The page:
The following letter to the editor was sent to The Australian today:

In his hyperbole, prejudice and partiality, Greg Sheridan shows himself to be not so much a commentator as a barracker, in this case for political memories.

It is impossible to fully refute his emotional allegations in yesterday’s Australian in a short space such as this.

If readers are seriously interested in knowing the facts, we urge them to read our book, and also read the Howard memoir. Readers should compare the manner, style, and degree of archival research, and make their own assessment. The judges of the NSW Premier’s Awards clearly  made such an assessment.

Sheridan’s main point of substance is Fraser’s record as Minister for Defence during the Vietnam War — the things he knew, should have known and claims to have known. Yet the point of that part of the memoirs is largely to lay out exactly those matters. Fraser admits that he made errors. That record is there for the reader to judge.

It would have been easy to come up with some convincing post hoc justification. Fraser shunned that path.

There is one error that Sheridan identifies, one slip. The book says in one sentence that Fraser won four elections. Of course, he contested four and won three.

Sheridan fails to mention one of the most important aspects of our book — the rebuttal, backed by rigorously footnoted archival documents, of the frequently repeated claim that Fraser resisted economic reform, and that Howard was a reforming spirit frustrated by Fraser.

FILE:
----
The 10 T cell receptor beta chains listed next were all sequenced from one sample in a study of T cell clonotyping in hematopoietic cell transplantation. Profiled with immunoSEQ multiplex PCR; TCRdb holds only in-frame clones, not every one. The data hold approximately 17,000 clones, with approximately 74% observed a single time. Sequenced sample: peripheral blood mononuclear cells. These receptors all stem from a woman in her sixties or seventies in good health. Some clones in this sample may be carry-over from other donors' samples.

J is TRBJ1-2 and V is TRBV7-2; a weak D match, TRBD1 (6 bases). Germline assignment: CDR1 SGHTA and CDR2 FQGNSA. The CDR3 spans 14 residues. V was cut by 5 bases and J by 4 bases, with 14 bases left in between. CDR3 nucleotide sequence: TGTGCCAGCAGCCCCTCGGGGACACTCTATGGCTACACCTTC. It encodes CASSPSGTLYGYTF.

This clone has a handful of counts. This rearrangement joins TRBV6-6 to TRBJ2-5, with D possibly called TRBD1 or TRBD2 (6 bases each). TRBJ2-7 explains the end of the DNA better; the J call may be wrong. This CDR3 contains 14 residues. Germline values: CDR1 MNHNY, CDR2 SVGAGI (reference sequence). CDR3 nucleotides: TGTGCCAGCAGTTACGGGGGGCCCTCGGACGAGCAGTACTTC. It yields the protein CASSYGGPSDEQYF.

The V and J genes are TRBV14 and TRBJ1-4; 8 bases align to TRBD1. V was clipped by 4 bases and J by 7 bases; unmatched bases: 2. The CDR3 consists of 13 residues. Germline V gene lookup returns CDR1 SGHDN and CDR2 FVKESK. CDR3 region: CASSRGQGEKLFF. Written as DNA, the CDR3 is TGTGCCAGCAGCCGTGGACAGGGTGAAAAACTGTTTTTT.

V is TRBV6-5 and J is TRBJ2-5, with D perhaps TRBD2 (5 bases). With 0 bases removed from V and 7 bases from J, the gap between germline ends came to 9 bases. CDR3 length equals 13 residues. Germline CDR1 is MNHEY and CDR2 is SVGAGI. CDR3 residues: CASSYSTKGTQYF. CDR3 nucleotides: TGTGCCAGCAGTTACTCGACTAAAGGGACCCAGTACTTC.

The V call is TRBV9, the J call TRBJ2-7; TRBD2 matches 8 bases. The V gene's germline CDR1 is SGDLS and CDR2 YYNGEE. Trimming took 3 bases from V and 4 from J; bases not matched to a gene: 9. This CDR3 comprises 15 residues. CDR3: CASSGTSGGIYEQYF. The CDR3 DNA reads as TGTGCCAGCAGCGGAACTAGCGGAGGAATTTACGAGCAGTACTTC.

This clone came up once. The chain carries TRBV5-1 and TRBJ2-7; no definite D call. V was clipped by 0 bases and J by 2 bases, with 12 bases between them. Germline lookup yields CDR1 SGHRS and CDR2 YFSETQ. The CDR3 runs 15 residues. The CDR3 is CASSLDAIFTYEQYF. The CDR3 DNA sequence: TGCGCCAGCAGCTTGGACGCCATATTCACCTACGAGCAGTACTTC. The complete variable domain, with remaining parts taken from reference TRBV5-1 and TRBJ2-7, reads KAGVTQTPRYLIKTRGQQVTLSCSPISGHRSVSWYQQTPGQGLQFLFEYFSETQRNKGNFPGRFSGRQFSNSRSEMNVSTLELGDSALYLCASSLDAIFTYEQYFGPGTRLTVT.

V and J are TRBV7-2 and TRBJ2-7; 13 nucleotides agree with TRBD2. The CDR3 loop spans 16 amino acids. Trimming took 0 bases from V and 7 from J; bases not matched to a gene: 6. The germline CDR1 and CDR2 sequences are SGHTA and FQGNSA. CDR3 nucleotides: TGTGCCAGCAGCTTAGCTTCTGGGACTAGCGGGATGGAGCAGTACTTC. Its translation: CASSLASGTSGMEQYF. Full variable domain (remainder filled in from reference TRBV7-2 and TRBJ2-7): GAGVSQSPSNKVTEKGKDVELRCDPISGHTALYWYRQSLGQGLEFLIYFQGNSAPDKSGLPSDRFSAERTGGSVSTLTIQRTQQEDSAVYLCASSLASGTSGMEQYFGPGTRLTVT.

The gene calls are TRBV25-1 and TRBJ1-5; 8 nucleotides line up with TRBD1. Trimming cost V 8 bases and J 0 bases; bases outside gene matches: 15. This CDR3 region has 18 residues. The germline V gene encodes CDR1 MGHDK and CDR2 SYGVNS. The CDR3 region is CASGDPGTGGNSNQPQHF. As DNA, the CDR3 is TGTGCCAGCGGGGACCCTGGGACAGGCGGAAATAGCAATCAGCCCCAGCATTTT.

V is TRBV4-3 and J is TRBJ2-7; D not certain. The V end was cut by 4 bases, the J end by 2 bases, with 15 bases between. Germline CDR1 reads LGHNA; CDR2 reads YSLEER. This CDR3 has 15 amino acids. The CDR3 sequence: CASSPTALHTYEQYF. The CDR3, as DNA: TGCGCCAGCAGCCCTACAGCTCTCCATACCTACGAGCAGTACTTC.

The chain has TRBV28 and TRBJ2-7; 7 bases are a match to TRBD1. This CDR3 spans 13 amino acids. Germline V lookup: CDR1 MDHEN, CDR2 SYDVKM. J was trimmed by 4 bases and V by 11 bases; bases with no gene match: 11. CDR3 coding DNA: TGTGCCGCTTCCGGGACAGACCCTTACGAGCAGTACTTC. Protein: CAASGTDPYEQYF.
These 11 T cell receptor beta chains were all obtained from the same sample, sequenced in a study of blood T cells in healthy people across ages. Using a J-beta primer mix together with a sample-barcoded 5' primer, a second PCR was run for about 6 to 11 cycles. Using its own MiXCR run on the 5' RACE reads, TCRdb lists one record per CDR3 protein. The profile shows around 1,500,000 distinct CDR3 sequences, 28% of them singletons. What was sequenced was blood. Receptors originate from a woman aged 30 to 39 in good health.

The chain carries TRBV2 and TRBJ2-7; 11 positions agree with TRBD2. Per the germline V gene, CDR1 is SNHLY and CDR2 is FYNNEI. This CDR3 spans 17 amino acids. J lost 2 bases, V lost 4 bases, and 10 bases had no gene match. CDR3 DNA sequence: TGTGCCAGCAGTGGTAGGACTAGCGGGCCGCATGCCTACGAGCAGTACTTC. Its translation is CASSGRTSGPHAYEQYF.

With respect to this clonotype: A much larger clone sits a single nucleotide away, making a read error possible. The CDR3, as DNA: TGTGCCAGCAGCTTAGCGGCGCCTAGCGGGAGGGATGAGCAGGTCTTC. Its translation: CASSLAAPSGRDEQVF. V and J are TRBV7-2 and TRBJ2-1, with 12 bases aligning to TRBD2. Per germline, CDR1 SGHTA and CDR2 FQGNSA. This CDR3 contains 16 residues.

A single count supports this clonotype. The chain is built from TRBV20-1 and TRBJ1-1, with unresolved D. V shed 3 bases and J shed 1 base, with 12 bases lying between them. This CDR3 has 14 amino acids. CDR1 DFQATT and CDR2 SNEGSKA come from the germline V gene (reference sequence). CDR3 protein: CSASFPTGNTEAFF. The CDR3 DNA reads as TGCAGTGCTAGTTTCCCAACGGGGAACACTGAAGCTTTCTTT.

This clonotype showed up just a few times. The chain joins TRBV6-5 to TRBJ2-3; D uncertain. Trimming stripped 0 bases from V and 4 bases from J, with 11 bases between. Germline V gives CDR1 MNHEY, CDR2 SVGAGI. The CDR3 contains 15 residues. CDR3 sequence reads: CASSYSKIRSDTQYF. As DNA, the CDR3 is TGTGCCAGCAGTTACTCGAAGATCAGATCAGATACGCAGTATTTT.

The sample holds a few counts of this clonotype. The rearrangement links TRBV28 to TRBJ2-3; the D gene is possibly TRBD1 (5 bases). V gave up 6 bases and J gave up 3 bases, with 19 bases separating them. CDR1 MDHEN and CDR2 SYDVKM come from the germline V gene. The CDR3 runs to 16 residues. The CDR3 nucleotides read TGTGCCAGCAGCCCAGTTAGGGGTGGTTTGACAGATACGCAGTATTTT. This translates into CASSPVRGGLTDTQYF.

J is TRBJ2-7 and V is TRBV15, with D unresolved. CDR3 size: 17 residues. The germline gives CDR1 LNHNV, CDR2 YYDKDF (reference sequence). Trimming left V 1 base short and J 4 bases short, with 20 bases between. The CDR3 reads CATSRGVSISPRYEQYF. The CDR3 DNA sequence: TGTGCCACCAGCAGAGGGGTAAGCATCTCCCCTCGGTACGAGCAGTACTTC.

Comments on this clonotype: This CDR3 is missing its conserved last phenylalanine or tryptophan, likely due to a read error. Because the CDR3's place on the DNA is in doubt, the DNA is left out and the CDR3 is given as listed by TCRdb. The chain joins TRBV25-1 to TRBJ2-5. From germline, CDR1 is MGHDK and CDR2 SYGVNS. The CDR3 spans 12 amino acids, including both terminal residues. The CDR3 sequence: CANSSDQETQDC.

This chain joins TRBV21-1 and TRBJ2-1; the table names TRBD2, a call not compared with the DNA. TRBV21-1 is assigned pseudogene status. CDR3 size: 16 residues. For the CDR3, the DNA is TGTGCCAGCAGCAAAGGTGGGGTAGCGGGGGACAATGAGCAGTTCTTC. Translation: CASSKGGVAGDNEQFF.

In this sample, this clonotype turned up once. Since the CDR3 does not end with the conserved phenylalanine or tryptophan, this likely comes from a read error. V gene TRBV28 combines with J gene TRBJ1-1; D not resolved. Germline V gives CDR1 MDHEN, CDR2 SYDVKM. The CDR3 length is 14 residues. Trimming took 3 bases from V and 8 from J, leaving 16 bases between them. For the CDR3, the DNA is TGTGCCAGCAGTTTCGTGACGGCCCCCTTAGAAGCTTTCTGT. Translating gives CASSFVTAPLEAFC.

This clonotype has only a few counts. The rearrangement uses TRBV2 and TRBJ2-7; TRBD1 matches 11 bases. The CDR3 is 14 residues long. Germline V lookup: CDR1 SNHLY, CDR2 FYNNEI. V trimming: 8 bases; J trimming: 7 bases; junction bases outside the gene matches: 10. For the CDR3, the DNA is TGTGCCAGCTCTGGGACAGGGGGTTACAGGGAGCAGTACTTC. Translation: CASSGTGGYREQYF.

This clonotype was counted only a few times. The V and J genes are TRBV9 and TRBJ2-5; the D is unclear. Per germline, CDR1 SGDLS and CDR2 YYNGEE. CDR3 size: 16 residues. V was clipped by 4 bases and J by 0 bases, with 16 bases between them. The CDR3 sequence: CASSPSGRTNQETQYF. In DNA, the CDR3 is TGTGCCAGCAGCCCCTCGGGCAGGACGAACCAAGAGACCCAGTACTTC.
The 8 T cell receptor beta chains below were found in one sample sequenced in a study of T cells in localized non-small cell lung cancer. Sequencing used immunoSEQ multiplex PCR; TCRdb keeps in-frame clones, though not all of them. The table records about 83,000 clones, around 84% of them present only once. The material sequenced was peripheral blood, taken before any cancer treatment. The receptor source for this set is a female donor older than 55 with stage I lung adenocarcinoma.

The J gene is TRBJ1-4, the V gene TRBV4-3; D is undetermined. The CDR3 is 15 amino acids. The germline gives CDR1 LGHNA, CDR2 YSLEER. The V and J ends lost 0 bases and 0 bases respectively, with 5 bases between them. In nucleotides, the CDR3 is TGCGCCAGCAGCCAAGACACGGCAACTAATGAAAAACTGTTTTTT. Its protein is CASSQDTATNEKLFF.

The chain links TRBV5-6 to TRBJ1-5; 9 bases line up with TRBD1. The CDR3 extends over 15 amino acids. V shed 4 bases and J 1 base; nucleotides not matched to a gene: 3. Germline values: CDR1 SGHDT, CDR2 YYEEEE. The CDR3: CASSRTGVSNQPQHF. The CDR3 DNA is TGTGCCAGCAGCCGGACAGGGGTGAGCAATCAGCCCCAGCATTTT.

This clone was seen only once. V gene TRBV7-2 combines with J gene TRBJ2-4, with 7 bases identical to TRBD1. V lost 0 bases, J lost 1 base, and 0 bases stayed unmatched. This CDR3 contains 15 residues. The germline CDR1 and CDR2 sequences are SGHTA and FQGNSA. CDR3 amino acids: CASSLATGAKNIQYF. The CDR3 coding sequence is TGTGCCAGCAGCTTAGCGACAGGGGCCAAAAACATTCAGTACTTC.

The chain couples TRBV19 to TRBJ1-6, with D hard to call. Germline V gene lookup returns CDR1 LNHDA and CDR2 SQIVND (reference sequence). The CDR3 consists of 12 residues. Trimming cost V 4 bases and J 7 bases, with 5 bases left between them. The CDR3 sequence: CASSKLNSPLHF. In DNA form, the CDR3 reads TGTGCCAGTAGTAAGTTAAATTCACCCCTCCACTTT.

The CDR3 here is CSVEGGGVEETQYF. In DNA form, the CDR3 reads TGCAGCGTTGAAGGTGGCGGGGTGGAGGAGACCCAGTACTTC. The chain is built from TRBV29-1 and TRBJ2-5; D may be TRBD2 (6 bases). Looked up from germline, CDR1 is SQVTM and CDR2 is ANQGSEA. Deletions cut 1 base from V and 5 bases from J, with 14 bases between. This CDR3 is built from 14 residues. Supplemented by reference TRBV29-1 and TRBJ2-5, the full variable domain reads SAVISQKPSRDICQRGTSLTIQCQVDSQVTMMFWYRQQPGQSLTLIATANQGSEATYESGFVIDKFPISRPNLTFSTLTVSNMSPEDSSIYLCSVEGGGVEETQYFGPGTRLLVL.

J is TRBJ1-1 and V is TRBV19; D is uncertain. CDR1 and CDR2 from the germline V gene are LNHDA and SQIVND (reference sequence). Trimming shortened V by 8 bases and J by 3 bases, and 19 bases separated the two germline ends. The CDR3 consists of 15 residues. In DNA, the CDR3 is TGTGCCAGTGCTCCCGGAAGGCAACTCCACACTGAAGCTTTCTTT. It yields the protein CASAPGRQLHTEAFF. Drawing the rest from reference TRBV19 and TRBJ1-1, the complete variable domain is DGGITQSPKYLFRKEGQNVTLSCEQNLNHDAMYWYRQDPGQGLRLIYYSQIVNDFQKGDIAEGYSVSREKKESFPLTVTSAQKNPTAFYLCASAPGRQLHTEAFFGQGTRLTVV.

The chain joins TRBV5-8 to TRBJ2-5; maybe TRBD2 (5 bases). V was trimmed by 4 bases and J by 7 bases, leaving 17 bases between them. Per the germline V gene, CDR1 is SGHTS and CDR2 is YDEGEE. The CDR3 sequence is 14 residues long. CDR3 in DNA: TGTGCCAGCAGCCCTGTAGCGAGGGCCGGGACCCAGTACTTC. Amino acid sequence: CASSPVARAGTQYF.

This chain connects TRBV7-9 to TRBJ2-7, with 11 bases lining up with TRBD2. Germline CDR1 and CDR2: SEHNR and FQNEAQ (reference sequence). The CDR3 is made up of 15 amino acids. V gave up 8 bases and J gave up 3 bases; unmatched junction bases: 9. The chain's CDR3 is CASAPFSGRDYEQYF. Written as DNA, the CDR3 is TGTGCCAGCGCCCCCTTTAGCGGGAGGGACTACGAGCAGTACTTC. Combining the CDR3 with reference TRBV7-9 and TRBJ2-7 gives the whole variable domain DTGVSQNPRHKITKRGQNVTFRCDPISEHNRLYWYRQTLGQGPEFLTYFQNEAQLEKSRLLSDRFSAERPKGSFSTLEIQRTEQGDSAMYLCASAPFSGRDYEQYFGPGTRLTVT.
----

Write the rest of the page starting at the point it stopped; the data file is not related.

Our book establishes that it was in fact Fraser’s office that initiated and backed the key moves on economic reform and that Howard, then treasurer, was comparatively inactive. Sheridan has nothing to say about this.

Sheridan also quotes other commentators approvingly, even though they have been shown to be simply wrong, including in an article we wrote for The Australian more than a year ago, on March 20 2010. It is still available online for those who wish to read more.

But the nature of Sheridan’s style of commentary is not evidence, but emotion. Sheridan’s disgust at Fraser’s present political opinions is such that he cannot fairly assess our book. His own prose makes this clear.

Peter Fray

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